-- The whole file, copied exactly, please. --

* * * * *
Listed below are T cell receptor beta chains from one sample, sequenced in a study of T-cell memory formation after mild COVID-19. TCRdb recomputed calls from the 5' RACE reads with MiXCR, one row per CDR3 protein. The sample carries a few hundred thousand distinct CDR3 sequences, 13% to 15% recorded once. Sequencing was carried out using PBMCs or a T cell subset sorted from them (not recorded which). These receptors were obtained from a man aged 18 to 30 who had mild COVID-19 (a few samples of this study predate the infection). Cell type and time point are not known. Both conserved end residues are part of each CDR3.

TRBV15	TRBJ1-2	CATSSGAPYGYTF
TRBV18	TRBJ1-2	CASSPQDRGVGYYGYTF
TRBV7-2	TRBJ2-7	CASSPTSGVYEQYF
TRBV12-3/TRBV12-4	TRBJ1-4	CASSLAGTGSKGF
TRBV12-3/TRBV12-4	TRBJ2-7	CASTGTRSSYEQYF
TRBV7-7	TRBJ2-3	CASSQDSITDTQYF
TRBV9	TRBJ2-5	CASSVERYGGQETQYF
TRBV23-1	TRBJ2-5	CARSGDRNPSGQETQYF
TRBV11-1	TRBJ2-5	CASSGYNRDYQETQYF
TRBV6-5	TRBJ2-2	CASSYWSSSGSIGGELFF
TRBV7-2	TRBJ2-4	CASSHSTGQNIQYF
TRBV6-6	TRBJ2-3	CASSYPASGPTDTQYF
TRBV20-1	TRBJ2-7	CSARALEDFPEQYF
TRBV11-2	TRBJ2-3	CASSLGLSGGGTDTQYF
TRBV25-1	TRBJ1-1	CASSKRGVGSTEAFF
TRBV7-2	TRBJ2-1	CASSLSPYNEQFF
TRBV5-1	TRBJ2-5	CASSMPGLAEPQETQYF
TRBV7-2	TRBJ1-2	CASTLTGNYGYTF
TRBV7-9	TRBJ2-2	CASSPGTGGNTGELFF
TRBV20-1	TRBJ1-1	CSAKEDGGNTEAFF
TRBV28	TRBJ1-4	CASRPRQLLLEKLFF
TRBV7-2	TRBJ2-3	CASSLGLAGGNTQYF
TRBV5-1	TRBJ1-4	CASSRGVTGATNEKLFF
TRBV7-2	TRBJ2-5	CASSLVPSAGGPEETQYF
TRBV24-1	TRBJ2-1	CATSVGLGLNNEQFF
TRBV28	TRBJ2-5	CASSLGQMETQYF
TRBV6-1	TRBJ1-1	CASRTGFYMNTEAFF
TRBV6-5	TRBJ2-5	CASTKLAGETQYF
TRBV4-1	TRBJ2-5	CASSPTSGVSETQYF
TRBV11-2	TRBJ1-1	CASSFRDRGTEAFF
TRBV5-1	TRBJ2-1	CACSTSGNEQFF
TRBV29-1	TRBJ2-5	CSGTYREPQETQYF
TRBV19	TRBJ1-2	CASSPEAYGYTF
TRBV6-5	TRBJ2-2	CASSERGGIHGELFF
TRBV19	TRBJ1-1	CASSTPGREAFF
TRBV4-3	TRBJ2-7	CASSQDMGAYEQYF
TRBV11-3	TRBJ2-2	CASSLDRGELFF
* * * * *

Listed below are T cell receptor beta chains from one sample, sequenced in a study of T-cell memory formation after mild COVID-19. TCRdb recomputed calls from the 5' RACE reads with MiXCR, one row per CDR3 protein. The sample carries a few hundred thousand distinct CDR3 sequences, 13% to 15% recorded once. Sequencing was carried out using PBMCs or a T cell subset sorted from them (not recorded which). These receptors were obtained from a man aged 18 to 30 who had mild COVID-19 (a few samples of this study predate the infection). Cell type and time point are not known. Both conserved end residues are part of each CDR3.

TRBV15	TRBJ1-2	CATSSGAPYGYTF
TRBV18	TRBJ1-2	CASSPQDRGVGYYGYTF
TRBV7-2	TRBJ2-7	CASSPTSGVYEQYF
TRBV12-3/TRBV12-4	TRBJ1-4	CASSLAGTGSKGF
TRBV12-3/TRBV12-4	TRBJ2-7	CASTGTRSSYEQYF
TRBV7-7	TRBJ2-3	CASSQDSITDTQYF
TRBV9	TRBJ2-5	CASSVERYGGQETQYF
TRBV23-1	TRBJ2-5	CARSGDRNPSGQETQYF
TRBV11-1	TRBJ2-5	CASSGYNRDYQETQYF
TRBV6-5	TRBJ2-2	CASSYWSSSGSIGGELFF
TRBV7-2	TRBJ2-4	CASSHSTGQNIQYF
TRBV6-6	TRBJ2-3	CASSYPASGPTDTQYF
TRBV20-1	TRBJ2-7	CSARALEDFPEQYF
TRBV11-2	TRBJ2-3	CASSLGLSGGGTDTQYF
TRBV25-1	TRBJ1-1	CASSKRGVGSTEAFF
TRBV7-2	TRBJ2-1	CASSLSPYNEQFF
TRBV5-1	TRBJ2-5	CASSMPGLAEPQETQYF
TRBV7-2	TRBJ1-2	CASTLTGNYGYTF
TRBV7-9	TRBJ2-2	CASSPGTGGNTGELFF
TRBV20-1	TRBJ1-1	CSAKEDGGNTEAFF
TRBV28	TRBJ1-4	CASRPRQLLLEKLFF
TRBV7-2	TRBJ2-3	CASSLGLAGGNTQYF
TRBV5-1	TRBJ1-4	CASSRGVTGATNEKLFF
TRBV7-2	TRBJ2-5	CASSLVPSAGGPEETQYF
TRBV24-1	TRBJ2-1	CATSVGLGLNNEQFF
TRBV28	TRBJ2-5	CASSLGQMETQYF
TRBV6-1	TRBJ1-1	CASRTGFYMNTEAFF
TRBV6-5	TRBJ2-5	CASTKLAGETQYF
TRBV4-1	TRBJ2-5	CASSPTSGVSETQYF
TRBV11-2	TRBJ1-1	CASSFRDRGTEAFF
TRBV5-1	TRBJ2-1	CACSTSGNEQFF
TRBV29-1	TRBJ2-5	CSGTYREPQETQYF
TRBV19	TRBJ1-2	CASSPEAYGYTF
TRBV6-5	TRBJ2-2	CASSERGGIHGELFF
TRBV19	TRBJ1-1	CASSTPGREAFF
TRBV4-3	TRBJ2-7	CASSQDMGAYEQYF
TRBV11-3	TRBJ2-2	CASSLDRGELFF